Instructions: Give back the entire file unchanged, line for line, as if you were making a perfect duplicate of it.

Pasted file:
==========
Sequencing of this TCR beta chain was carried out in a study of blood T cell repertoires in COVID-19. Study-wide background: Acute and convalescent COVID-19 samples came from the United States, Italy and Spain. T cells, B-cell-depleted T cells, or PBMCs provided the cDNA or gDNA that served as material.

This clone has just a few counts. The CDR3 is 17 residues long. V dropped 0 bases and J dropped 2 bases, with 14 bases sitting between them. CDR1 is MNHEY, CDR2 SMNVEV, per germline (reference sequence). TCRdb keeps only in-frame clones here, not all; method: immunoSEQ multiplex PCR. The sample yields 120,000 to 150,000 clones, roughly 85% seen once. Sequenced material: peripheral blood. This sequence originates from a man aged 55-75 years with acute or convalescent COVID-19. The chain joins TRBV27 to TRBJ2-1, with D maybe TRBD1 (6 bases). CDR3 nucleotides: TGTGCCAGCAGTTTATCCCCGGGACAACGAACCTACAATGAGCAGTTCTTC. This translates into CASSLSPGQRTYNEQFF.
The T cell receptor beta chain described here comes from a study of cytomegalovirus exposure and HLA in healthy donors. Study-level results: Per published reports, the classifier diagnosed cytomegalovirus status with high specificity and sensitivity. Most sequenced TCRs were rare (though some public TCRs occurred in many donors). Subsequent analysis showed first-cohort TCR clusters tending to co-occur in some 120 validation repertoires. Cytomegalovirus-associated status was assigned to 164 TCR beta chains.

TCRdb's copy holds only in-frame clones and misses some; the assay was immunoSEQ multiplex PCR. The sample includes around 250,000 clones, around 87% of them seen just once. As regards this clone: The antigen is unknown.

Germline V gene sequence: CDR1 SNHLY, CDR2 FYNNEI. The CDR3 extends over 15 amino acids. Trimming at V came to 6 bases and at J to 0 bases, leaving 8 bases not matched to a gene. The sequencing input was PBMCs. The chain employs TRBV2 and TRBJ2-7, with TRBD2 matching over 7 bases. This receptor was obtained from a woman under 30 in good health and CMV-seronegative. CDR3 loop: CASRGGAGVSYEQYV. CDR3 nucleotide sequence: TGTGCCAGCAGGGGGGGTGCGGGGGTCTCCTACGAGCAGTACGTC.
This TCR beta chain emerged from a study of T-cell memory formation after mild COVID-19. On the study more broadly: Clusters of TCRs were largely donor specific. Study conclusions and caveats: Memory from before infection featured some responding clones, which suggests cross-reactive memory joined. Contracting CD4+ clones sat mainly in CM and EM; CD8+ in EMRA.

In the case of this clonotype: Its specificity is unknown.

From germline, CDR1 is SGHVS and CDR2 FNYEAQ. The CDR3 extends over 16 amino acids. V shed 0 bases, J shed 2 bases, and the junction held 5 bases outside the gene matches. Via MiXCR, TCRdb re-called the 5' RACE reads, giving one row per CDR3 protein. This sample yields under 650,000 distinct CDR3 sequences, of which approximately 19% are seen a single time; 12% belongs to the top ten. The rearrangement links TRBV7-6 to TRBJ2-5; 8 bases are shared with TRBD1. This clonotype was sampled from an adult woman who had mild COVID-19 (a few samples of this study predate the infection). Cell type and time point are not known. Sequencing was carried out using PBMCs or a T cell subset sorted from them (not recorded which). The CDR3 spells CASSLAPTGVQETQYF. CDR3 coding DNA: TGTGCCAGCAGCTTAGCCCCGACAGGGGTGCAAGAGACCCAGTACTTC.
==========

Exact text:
Sequencing of this TCR beta chain was carried out in a study of blood T cell repertoires in COVID-19. Study-wide background: Acute and convalescent COVID-19 samples came from the United States, Italy and Spain. T cells, B-cell-depleted T cells, or PBMCs provided the cDNA or gDNA that served as material.

This clone has just a few counts. The CDR3 is 17 residues long. V dropped 0 bases and J dropped 2 bases, with 14 bases sitting between them. CDR1 is MNHEY, CDR2 SMNVEV, per germline (reference sequence). TCRdb keeps only in-frame clones here, not all; method: immunoSEQ multiplex PCR. The sample yields 120,000 to 150,000 clones, roughly 85% seen once. Sequenced material: peripheral blood. This sequence originates from a man aged 55-75 years with acute or convalescent COVID-19. The chain joins TRBV27 to TRBJ2-1, with D maybe TRBD1 (6 bases). CDR3 nucleotides: TGTGCCAGCAGTTTATCCCCGGGACAACGAACCTACAATGAGCAGTTCTTC. This translates into CASSLSPGQRTYNEQFF.
The T cell receptor beta chain described here comes from a study of cytomegalovirus exposure and HLA in healthy donors. Study-level results: Per published reports, the classifier diagnosed cytomegalovirus status with high specificity and sensitivity. Most sequenced TCRs were rare (though some public TCRs occurred in many donors). Subsequent analysis showed first-cohort TCR clusters tending to co-occur in some 120 validation repertoires. Cytomegalovirus-associated status was assigned to 164 TCR beta chains.

TCRdb's copy holds only in-frame clones and misses some; the assay was immunoSEQ multiplex PCR. The sample includes around 250,000 clones, around 87% of them seen just once. As regards this clone: The antigen is unknown.

Germline V gene sequence: CDR1 SNHLY, CDR2 FYNNEI. The CDR3 extends over 15 amino acids. Trimming at V came to 6 bases and at J to 0 bases, leaving 8 bases not matched to a gene. The sequencing input was PBMCs. The chain employs TRBV2 and TRBJ2-7, with TRBD2 matching over 7 bases. This receptor was obtained from a woman under 30 in good health and CMV-seronegative. CDR3 loop: CASRGGAGVSYEQYV. CDR3 nucleotide sequence: TGTGCCAGCAGGGGGGGTGCGGGGGTCTCCTACGAGCAGTACGTC.
This TCR beta chain emerged from a study of T-cell memory formation after mild COVID-19. On the study more broadly: Clusters of TCRs were largely donor specific. Study conclusions and caveats: Memory from before infection featured some responding clones, which suggests cross-reactive memory joined. Contracting CD4+ clones sat mainly in CM and EM; CD8+ in EMRA.

In the case of this clonotype: Its specificity is unknown.

From germline, CDR1 is SGHVS and CDR2 FNYEAQ. The CDR3 extends over 16 amino acids. V shed 0 bases, J shed 2 bases, and the junction held 5 bases outside the gene matches. Via MiXCR, TCRdb re-called the 5' RACE reads, giving one row per CDR3 protein. This sample yields under 650,000 distinct CDR3 sequences, of which approximately 19% are seen a single time; 12% belongs to the top ten. The rearrangement links TRBV7-6 to TRBJ2-5; 8 bases are shared with TRBD1. This clonotype was sampled from an adult woman who had mild COVID-19 (a few samples of this study predate the infection). Cell type and time point are not known. Sequencing was carried out using PBMCs or a T cell subset sorted from them (not recorded which). The CDR3 spells CASSLAPTGVQETQYF. CDR3 coding DNA: TGTGCCAGCAGCTTAGCCCCGACAGGGGTGCAAGAGACCCAGTACTTC.